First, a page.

- What is my age:
- I'm 48 years old
- Color of my iris:
- Big blue
- What is my body features:
- My figure type is quite overweight
- What I prefer to drink:
- What I prefer to listen:
Driven largely by the unequal distribution of power, female sex workers FSW globally bear a disproportionately high burden of HIV, sexually transmitted infections, and interpersonal violence. Prior literature has identified a of multi-level factors that may serve to constrain FSWs' agency, or their ability to define and take action to realize goals. Among these are work-based violence and substance use, which are potentiated by the criminalization of sex work and structural vulnerability.
Hemphill, Katie M. Cambridge: Cambridge University Press, Over 20 years ago, Timothy Gilfoyle challenged historians of prostitution to explore the flow of capital between urban brothels and the formal and informal economies of the city. Katie M. Hemphill has now responded to these challenges. Here, Black and white women, often as a stopgap measure, resorted to selling sex. From this disorganized trade, brothels emerged in the s as premier sex sites favored by well-to-do men.
Brothels were deed to echo middle-class domestic spaces; they promised men not only sex but also an affective sociability centered on the parlor.
The trend toward the establishment of brothels and professionalized sex work promoted segregation as Black women increasingly found themselves pushed into the street trade or, if remaining in the house, into the role of domestic servants.
Brothels pumped money into a broad range of urban economic activities including real estate, retailing, publishing penny press and pornographypatent medicines, and quack medical practices offering venereal disease treatment. Real estate interests, as Hemphill shows, were the conspicuous beneficiaries of the bawdyhouse trade.
Since most madams did not have the capital to purchase houses, they were obliged to rent from landlords who could inflate rental charges for those engaged in illicit activities. To provide an inviting sexual experience for prosperous clients, madams were obliged to lay out funds for luxurious decor, fine liquors, Black domestic staff, and sex workers clothed in genteel fashions. Merchants, like landlords, also charged far above the going rate for goods and services.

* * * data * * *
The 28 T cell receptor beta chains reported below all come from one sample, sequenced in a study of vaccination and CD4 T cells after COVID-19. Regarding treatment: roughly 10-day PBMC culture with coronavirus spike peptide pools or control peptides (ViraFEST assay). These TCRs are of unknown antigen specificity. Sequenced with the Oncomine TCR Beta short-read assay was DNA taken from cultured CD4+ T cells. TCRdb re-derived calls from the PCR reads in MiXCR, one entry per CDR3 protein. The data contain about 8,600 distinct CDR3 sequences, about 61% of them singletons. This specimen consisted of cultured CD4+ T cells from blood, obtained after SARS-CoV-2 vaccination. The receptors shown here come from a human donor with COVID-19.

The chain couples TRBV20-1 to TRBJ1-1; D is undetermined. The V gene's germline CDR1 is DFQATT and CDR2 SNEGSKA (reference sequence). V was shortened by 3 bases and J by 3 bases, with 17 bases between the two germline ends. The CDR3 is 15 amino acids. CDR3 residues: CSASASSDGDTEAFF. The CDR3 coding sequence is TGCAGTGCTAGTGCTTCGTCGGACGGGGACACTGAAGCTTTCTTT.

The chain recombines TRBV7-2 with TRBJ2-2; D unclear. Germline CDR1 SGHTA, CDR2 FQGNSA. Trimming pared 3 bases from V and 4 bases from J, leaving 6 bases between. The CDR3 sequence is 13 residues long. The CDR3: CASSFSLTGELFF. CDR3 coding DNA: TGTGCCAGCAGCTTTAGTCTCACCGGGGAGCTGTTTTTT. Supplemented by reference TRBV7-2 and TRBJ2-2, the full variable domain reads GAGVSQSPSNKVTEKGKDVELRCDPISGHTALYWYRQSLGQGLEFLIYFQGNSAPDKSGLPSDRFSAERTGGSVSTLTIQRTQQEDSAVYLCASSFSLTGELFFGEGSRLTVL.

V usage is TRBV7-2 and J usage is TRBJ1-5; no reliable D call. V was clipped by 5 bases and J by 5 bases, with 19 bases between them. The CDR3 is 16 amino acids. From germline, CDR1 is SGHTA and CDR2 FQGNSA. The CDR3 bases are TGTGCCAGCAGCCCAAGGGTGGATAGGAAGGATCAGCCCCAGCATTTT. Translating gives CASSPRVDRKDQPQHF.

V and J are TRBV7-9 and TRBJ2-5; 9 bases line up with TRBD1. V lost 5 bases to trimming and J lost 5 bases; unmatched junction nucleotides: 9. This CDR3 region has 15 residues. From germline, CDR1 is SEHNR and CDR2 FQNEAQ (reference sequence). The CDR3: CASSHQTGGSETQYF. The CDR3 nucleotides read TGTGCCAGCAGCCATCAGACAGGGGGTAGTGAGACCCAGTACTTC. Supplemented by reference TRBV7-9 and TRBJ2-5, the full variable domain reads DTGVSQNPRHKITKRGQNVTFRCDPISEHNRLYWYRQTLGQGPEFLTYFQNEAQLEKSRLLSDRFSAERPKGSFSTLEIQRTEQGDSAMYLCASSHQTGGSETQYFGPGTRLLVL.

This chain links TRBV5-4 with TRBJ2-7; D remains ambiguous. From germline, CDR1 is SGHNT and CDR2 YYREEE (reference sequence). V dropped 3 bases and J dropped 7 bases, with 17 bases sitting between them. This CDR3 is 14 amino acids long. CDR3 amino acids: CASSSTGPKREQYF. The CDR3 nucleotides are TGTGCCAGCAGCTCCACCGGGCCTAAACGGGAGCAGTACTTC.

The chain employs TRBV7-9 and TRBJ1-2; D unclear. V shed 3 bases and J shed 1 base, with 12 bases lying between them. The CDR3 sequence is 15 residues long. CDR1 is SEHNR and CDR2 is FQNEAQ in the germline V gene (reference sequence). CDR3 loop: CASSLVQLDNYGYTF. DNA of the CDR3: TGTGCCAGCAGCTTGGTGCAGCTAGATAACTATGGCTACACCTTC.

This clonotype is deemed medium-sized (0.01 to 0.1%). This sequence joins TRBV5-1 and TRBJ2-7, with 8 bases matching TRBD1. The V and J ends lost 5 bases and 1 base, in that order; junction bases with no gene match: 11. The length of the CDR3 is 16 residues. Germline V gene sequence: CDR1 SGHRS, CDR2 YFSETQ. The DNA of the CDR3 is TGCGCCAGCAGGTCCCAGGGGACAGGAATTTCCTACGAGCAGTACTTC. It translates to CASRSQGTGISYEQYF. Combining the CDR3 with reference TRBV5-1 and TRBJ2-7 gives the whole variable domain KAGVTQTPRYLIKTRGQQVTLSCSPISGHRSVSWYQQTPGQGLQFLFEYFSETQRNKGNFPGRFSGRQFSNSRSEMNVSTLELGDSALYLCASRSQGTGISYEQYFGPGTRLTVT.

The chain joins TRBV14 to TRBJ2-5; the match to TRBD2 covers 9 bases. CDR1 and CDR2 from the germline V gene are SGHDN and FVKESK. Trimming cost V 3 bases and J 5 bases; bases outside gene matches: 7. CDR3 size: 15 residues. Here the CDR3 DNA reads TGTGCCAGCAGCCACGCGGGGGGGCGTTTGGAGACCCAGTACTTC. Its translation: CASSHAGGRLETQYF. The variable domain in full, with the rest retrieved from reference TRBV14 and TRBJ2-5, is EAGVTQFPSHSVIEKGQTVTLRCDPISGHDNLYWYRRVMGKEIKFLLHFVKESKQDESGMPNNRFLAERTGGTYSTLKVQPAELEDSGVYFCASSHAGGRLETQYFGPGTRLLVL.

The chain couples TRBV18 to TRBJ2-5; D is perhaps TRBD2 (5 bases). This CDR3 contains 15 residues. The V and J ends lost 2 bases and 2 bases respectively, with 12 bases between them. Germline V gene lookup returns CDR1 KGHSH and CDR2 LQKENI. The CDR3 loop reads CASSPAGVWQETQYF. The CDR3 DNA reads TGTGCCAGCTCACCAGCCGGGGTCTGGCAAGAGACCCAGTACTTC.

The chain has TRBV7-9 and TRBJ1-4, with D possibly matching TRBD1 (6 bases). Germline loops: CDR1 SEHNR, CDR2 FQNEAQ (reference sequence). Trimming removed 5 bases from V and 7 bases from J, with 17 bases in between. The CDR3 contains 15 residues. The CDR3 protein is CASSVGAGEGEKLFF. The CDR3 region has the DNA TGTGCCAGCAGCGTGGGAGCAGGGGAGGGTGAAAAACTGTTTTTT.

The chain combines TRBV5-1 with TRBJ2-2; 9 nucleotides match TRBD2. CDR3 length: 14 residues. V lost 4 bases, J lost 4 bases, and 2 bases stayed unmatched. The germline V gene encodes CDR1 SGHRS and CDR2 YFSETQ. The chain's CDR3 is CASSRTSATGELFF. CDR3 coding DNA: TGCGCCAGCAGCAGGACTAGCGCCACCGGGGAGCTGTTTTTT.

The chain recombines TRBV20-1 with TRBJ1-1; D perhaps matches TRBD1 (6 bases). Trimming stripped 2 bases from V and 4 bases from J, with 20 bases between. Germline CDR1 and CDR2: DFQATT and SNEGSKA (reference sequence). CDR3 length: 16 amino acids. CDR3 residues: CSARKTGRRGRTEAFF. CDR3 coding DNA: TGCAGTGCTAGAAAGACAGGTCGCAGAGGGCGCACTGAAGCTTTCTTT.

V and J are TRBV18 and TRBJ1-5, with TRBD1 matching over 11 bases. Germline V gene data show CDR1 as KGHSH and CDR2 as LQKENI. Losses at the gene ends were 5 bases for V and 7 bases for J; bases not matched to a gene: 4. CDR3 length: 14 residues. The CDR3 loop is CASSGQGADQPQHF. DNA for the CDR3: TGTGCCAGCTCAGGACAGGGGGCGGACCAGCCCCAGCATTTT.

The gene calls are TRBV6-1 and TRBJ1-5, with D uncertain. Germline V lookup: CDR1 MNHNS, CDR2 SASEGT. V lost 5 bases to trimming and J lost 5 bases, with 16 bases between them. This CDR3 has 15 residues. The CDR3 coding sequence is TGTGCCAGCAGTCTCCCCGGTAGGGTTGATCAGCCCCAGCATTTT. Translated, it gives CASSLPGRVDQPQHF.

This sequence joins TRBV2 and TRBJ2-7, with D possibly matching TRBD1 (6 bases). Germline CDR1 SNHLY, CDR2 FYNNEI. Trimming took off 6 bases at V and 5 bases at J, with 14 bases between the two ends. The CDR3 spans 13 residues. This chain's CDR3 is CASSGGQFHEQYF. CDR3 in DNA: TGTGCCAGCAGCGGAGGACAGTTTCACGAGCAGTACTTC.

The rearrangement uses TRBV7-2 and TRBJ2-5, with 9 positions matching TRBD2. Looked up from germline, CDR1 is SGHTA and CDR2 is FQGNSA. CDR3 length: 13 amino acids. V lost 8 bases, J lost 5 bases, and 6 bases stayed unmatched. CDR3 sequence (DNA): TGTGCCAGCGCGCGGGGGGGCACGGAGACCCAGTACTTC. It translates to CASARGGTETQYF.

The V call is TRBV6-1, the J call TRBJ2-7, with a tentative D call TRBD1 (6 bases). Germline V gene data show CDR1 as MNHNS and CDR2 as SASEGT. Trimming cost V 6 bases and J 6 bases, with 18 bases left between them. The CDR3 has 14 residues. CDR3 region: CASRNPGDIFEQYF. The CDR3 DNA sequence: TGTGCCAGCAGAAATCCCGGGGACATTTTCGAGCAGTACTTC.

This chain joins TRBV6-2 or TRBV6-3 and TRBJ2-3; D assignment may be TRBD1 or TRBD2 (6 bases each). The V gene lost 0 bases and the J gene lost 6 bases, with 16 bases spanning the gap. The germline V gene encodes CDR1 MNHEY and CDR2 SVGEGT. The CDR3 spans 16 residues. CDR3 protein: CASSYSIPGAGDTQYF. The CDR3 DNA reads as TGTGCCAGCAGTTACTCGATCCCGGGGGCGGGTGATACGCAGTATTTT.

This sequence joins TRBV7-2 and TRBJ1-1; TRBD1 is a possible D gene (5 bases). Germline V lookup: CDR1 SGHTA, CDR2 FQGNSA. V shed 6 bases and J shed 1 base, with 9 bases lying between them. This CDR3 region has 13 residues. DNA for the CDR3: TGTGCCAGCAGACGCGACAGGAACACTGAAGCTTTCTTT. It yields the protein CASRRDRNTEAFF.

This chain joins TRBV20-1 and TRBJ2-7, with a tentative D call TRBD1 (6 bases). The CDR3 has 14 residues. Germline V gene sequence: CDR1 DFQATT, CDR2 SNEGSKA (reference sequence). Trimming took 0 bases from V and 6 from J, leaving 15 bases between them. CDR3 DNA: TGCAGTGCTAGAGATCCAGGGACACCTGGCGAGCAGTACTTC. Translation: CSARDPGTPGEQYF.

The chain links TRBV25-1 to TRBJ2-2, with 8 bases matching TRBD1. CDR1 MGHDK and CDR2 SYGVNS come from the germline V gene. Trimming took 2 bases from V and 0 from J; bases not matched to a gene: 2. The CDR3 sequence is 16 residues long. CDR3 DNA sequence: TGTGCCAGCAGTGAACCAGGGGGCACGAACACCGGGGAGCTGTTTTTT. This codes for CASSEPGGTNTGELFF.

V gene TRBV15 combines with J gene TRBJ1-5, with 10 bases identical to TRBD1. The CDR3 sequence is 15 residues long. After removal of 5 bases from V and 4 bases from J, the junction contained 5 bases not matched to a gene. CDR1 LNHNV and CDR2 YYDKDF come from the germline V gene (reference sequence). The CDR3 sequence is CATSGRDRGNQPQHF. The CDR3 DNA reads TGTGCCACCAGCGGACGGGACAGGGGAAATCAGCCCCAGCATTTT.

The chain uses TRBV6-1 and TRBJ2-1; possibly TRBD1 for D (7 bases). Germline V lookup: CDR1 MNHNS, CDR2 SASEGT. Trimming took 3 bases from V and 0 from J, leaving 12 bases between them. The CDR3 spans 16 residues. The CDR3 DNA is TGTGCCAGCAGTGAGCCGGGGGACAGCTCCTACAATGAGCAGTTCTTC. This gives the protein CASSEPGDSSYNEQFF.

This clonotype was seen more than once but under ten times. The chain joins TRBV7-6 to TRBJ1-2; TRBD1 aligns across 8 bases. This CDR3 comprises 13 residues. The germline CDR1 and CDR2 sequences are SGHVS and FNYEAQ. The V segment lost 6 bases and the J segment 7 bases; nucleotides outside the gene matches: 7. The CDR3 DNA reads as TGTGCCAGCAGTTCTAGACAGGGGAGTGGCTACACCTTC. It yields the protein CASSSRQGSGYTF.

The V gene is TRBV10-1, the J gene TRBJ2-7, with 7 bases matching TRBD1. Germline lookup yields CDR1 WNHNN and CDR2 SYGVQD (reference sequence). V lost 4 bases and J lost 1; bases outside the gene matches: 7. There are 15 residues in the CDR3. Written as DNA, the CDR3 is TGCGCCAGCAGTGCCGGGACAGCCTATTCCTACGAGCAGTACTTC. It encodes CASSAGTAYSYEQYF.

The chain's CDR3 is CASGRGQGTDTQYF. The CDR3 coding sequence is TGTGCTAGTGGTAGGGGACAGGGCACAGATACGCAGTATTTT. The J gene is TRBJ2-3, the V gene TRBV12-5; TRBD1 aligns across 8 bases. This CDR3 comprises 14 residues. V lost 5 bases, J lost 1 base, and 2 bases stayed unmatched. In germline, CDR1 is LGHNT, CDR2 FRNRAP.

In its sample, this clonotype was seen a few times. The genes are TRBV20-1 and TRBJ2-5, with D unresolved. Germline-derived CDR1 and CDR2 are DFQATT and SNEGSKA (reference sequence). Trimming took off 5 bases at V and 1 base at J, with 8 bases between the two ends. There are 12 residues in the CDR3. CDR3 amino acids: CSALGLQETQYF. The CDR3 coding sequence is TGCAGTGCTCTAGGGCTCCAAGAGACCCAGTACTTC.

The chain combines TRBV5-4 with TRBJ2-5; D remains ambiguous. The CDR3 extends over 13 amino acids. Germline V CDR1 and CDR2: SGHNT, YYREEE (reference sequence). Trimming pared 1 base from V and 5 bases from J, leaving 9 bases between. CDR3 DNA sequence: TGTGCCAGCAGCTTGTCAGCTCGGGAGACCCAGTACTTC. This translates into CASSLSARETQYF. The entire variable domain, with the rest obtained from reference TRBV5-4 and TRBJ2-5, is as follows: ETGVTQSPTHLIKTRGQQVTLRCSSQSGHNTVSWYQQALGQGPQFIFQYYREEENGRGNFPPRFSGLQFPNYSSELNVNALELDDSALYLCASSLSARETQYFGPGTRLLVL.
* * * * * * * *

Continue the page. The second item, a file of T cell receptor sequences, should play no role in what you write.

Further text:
Sex workers themselves poured money into the local economy by patronizing the restaurants, cafes, and theaters where they sought clients. The Civil War ushered in such a tremendous expansion of the sex trade that the prospects for brothel prostitution appeared boundless. The problem, however, was that even though prosperous men may have profited from brothels, perhaps also enjoying the company of the residents, they did not want the bawdy houses encroaching on their own respectable neighborhoods.
Hemphill points out that although the city allowed brothels to thrive, a growing middle-class opposition argued that the houses not only posed a threat to public morality, but also to property values.
In Hamilton v. Whitridge the courts agreed, allowing the use of an injunction to pressure brothel madams to move, not on the grounds that they engaged in immoral or illicit operations, but because, like slaughter houses and tanneries, brothels diminished the value of the neighborhood—paradigm shift in the legal landscape. But where would brothels be allowed to relocate? Throughout the s and s, police began pushing them into poorer, marginal neighborhoods that would, in time, became the home of Black residents.
The poor but respectable residents of those neighborhoods might complain, but the police and city authorities were not inclined to listen. The presence of brothels in those neighborhoods eventually re-opened brothel prostitution to Black women. By the s shifts in courting culture and urban recreation contributed to the decline of the brothel as young women began free-lancing, drifting away from parlor houses to concert saloons, beer gardens, dance halls, and amusement parks.
In these spaces the line between courting and sex work blurred.
Data and reports
To survive, brothels offered niche sexual services. By anti-vice activists gained enough political traction to shut the brothels down. Commercial sex was now pushed deeper into the shadows and into Black neighborhoods. In the end, she convincingly shows how the labors of these otherwise forgotten women contributed to the development of Baltimore; at the same time we see vice pushed into African American communities.
Co-occurring threats to agency among female sex workers in baltimore, maryland
The closing of the brothels in Baltimore subjected sex workers to the vagaries of the police and the brutality of pimps. Not much has changed.
Particularly vulnerable are those with criminal records, people of color, trans women and the undocumented. In the end, sex workers suffer collateral damage within a moralizing neoliberal order that fetishsizes the gig economy, yet forces sex workers into the shadows where they fail to gain simple justice. Jessica R. Her current research explores the long history of anti-trafficking movement from the late nineteenth century to the early twenty-first century.
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Learn how your comment data is processed. Reviewed by Jessica R. Pliley Over 20 years ago, Timothy Gilfoyle challenged historians of prostitution to explore the flow of capital between urban brothels and the formal and informal economies of the city. Like this: Like Loading Recovery after Earthquakes: Managua, la ciudad zombie.
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